This pattern also fits with my post on November 1 about a Congressional Budget Office report which found that Federal Redistribution is Dropping. It pointed out that the share of federal redistribution spending programs going to the elderly has been steadily rising, while the share going to the non-elderly poor and near-poor has not been rising. The working paper also notes: \”[O]ver time, almost all countries devoted declining shares of total spending to cash benefits that mostly benefit children and working-age individuals.\”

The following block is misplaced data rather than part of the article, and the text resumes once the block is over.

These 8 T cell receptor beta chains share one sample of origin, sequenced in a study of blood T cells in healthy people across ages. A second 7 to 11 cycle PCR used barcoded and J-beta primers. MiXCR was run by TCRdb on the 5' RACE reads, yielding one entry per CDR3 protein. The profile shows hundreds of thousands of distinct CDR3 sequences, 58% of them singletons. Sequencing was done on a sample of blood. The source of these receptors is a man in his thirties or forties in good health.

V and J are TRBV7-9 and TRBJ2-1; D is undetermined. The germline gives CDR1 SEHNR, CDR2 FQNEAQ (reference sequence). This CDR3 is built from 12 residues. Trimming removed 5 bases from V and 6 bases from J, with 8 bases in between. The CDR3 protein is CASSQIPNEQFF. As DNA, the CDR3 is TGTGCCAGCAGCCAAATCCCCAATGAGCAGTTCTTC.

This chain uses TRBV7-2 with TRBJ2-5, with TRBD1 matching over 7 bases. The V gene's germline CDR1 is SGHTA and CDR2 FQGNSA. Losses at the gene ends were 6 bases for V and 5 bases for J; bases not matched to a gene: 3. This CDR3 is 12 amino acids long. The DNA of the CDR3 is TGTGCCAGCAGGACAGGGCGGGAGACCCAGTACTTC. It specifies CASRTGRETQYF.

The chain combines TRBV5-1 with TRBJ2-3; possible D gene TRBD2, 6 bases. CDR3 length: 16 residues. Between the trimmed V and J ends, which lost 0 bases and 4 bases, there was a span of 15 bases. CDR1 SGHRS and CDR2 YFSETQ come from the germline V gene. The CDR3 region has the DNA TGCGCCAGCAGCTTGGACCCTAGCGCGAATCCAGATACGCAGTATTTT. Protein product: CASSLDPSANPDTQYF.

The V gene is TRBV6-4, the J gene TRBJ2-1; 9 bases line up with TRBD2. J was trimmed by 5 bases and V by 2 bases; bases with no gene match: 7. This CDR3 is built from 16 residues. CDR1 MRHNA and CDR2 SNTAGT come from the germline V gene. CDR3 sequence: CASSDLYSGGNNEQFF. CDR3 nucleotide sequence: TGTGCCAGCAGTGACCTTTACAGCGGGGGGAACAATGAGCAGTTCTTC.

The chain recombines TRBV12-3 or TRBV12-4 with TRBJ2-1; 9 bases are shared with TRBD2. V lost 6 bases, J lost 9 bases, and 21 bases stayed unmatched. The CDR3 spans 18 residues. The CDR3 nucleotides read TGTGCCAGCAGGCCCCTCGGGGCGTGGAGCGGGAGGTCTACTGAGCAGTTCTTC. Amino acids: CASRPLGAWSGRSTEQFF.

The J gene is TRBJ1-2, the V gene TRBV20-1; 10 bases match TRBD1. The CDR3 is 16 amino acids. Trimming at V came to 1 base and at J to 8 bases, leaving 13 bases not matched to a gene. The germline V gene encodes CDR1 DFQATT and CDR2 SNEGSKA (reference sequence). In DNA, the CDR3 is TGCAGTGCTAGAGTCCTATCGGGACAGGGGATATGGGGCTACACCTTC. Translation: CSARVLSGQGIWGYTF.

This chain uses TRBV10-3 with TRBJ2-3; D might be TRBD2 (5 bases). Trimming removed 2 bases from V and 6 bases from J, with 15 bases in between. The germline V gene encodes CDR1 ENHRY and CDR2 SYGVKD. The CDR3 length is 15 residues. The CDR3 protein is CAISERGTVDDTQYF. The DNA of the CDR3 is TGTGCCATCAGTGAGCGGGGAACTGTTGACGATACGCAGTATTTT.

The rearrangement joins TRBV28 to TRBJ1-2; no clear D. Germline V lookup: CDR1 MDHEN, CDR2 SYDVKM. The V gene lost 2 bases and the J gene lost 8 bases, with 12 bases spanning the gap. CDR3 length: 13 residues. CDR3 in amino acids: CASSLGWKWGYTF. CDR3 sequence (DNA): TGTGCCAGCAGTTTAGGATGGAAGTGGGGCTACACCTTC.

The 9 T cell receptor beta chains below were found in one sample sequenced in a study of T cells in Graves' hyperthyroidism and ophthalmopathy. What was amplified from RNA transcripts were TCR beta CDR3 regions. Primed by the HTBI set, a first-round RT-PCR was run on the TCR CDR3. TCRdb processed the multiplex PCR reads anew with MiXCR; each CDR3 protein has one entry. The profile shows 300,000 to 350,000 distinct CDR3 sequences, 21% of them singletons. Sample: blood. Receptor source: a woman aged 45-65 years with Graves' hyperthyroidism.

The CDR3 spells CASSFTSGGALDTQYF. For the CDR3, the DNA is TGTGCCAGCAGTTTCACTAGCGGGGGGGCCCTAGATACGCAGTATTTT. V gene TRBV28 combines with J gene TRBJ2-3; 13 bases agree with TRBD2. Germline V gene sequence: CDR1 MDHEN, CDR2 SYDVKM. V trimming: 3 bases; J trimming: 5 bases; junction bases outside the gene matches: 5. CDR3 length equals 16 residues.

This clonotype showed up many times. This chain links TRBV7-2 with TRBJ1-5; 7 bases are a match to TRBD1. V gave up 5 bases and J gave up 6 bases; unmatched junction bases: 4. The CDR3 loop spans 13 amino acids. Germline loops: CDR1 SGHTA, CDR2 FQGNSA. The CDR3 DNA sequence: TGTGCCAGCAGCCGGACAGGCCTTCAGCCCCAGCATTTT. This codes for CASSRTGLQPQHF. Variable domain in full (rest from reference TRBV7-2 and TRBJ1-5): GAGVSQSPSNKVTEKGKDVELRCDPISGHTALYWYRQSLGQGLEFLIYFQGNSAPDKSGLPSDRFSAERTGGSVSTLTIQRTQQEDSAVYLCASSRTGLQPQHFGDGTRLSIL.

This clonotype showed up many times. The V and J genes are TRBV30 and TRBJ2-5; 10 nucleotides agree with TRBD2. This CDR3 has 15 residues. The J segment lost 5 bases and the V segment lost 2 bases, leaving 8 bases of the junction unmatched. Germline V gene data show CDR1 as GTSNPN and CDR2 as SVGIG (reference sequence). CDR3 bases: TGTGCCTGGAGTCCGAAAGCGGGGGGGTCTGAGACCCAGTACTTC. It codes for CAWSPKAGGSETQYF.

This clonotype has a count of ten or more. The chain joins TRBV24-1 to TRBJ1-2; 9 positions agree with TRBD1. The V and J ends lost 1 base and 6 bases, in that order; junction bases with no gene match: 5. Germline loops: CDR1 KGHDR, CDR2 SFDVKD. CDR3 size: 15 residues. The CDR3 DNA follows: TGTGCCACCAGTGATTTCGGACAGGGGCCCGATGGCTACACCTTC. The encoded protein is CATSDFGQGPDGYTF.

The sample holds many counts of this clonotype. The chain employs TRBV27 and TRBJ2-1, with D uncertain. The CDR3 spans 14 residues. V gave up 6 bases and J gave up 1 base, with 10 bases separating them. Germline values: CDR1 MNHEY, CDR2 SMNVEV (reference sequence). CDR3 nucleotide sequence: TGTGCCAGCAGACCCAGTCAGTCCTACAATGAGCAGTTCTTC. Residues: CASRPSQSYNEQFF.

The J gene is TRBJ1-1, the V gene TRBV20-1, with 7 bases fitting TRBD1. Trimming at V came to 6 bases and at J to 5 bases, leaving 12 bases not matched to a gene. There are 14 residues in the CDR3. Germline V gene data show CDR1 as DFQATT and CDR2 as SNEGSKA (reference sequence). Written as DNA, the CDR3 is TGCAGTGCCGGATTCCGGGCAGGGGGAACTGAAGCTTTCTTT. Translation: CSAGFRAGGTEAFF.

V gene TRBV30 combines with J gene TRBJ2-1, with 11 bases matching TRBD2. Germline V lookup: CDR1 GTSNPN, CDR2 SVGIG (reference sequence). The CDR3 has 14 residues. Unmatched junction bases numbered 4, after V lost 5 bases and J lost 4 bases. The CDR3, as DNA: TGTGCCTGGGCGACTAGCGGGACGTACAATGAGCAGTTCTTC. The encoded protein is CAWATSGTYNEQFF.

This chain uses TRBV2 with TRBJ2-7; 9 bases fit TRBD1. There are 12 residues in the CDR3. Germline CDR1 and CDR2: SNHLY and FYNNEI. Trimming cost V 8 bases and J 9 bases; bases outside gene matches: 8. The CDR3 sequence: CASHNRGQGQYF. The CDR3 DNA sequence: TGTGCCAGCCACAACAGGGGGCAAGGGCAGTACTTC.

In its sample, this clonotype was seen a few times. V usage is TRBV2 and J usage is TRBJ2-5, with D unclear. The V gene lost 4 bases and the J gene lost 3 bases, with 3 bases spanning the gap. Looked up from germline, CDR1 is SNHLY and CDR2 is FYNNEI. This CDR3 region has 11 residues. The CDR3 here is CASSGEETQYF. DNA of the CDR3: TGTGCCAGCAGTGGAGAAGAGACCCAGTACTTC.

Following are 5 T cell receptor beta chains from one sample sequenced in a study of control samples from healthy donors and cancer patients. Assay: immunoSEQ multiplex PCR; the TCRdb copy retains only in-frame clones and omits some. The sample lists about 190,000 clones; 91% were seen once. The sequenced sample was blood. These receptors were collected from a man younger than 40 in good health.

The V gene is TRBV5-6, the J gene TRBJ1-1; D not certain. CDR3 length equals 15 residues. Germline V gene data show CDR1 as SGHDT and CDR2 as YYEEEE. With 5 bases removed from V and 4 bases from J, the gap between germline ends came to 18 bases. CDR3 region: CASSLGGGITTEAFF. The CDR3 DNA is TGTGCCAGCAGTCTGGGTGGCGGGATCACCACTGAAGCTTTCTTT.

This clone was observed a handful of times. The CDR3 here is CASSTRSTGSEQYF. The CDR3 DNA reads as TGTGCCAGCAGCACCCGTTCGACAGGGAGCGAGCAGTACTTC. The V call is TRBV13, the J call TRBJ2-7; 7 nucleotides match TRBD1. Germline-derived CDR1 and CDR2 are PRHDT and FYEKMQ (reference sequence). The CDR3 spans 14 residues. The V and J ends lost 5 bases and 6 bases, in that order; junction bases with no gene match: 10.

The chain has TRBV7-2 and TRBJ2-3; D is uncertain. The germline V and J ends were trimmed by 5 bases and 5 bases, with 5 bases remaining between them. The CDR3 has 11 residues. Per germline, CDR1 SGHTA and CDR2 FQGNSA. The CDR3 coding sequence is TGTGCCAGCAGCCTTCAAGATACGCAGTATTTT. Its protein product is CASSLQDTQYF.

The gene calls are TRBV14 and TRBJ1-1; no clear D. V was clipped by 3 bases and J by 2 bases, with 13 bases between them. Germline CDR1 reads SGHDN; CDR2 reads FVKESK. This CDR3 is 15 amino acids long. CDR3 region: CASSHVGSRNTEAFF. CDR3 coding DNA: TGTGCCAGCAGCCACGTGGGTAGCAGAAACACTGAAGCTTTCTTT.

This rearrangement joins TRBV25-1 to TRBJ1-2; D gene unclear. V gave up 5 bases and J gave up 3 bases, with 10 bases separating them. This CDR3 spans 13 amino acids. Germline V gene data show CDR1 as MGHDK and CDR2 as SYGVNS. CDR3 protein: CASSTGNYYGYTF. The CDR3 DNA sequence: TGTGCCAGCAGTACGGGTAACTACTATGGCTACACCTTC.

The OECD report been criticized for suggesting that higher taxes on those with the very highest incomes might be worth considering, but this is certainly not the main focus of the report. Indeed, given that the U.S. tax system is already one of the most progressive, this recommendation seems aimed more at other countries than at the United States. The \”Overview\” of the OECD report states: \”However, redistribution strategies based on government transfers and taxes alone would be neither effective nor financially sustainable. First, there may be counterproductive disincentive effects if benefit and tax reforms are not well designed. Second, most OECD countries currently operate under a reduced fiscal space which exerts strong pressure to curb public social spending and raise taxes. Growing employment may contribute to sustainable cuts in income inequality, provided the employment gains occur in jobs that offer career prospects. Policies for more and better jobs are more important than ever.\” In particular, the OECD report emphasizes as policy tools to fight unemployment job-related training and education, continuing education over the work life, and reforming rules prevalent in many countries that separate the workforce into temporary and permanent employment contracts.